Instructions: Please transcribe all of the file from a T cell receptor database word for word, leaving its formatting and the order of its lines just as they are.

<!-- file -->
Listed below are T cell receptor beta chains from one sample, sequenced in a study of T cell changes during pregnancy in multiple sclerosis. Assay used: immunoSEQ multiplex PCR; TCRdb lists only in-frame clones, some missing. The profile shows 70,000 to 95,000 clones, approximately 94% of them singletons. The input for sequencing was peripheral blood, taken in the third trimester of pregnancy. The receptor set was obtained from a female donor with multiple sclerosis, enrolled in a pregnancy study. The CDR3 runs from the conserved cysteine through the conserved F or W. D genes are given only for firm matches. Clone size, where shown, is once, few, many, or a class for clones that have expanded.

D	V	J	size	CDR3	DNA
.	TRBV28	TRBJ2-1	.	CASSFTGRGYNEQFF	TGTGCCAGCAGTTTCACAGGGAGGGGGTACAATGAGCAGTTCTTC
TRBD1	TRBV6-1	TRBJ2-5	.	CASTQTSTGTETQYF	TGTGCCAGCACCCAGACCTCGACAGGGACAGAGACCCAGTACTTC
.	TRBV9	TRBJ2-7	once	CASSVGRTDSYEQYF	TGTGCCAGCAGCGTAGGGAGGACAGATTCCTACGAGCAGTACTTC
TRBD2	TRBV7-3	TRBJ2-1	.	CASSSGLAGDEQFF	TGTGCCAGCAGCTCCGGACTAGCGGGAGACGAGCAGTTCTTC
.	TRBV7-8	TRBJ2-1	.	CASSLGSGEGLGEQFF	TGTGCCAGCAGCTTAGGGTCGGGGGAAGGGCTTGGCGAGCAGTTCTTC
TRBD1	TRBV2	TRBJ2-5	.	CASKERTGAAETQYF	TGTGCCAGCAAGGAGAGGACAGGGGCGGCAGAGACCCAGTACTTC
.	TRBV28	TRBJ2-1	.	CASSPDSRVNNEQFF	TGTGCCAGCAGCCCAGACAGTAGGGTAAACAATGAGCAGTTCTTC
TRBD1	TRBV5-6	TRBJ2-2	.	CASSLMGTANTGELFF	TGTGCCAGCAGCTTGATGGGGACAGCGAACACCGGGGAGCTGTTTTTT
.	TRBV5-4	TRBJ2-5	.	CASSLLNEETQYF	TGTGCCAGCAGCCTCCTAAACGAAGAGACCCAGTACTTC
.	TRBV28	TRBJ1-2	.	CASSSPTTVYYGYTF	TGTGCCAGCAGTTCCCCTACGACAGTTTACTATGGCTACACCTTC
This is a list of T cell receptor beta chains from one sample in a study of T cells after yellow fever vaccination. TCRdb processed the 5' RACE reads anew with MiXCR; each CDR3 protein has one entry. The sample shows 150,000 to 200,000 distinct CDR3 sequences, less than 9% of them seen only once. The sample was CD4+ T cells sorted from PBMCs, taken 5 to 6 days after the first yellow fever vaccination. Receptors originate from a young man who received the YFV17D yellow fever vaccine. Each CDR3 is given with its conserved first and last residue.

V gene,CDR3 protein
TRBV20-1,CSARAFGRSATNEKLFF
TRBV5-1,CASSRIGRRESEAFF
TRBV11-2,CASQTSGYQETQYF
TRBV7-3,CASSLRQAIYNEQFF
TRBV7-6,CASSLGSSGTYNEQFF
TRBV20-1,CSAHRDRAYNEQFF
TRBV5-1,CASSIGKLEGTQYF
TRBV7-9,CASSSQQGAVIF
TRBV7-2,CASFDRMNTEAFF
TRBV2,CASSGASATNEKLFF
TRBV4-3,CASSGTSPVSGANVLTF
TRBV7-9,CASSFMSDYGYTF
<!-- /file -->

Listed below are T cell receptor beta chains from one sample, sequenced in a study of T cell changes during pregnancy in multiple sclerosis. Assay used: immunoSEQ multiplex PCR; TCRdb lists only in-frame clones, some missing. The profile shows 70,000 to 95,000 clones, approximately 94% of them singletons. The input for sequencing was peripheral blood, taken in the third trimester of pregnancy. The receptor set was obtained from a female donor with multiple sclerosis, enrolled in a pregnancy study. The CDR3 runs from the conserved cysteine through the conserved F or W. D genes are given only for firm matches. Clone size, where shown, is once, few, many, or a class for clones that have expanded.

D	V	J	size	CDR3	DNA
.	TRBV28	TRBJ2-1	.	CASSFTGRGYNEQFF	TGTGCCAGCAGTTTCACAGGGAGGGGGTACAATGAGCAGTTCTTC
TRBD1	TRBV6-1	TRBJ2-5	.	CASTQTSTGTETQYF	TGTGCCAGCACCCAGACCTCGACAGGGACAGAGACCCAGTACTTC
.	TRBV9	TRBJ2-7	once	CASSVGRTDSYEQYF	TGTGCCAGCAGCGTAGGGAGGACAGATTCCTACGAGCAGTACTTC
TRBD2	TRBV7-3	TRBJ2-1	.	CASSSGLAGDEQFF	TGTGCCAGCAGCTCCGGACTAGCGGGAGACGAGCAGTTCTTC
.	TRBV7-8	TRBJ2-1	.	CASSLGSGEGLGEQFF	TGTGCCAGCAGCTTAGGGTCGGGGGAAGGGCTTGGCGAGCAGTTCTTC
TRBD1	TRBV2	TRBJ2-5	.	CASKERTGAAETQYF	TGTGCCAGCAAGGAGAGGACAGGGGCGGCAGAGACCCAGTACTTC
.	TRBV28	TRBJ2-1	.	CASSPDSRVNNEQFF	TGTGCCAGCAGCCCAGACAGTAGGGTAAACAATGAGCAGTTCTTC
TRBD1	TRBV5-6	TRBJ2-2	.	CASSLMGTANTGELFF	TGTGCCAGCAGCTTGATGGGGACAGCGAACACCGGGGAGCTGTTTTTT
.	TRBV5-4	TRBJ2-5	.	CASSLLNEETQYF	TGTGCCAGCAGCCTCCTAAACGAAGAGACCCAGTACTTC
.	TRBV28	TRBJ1-2	.	CASSSPTTVYYGYTF	TGTGCCAGCAGTTCCCCTACGACAGTTTACTATGGCTACACCTTC
This is a list of T cell receptor beta chains from one sample in a study of T cells after yellow fever vaccination. TCRdb processed the 5' RACE reads anew with MiXCR; each CDR3 protein has one entry. The sample shows 150,000 to 200,000 distinct CDR3 sequences, less than 9% of them seen only once. The sample was CD4+ T cells sorted from PBMCs, taken 5 to 6 days after the first yellow fever vaccination. Receptors originate from a young man who received the YFV17D yellow fever vaccine. Each CDR3 is given with its conserved first and last residue.

V gene,CDR3 protein
TRBV20-1,CSARAFGRSATNEKLFF
TRBV5-1,CASSRIGRRESEAFF
TRBV11-2,CASQTSGYQETQYF
TRBV7-3,CASSLRQAIYNEQFF
TRBV7-6,CASSLGSSGTYNEQFF
TRBV20-1,CSAHRDRAYNEQFF
TRBV5-1,CASSIGKLEGTQYF
TRBV7-9,CASSSQQGAVIF
TRBV7-2,CASFDRMNTEAFF
TRBV2,CASSGASATNEKLFF
TRBV4-3,CASSGTSPVSGANVLTF
TRBV7-9,CASSFMSDYGYTF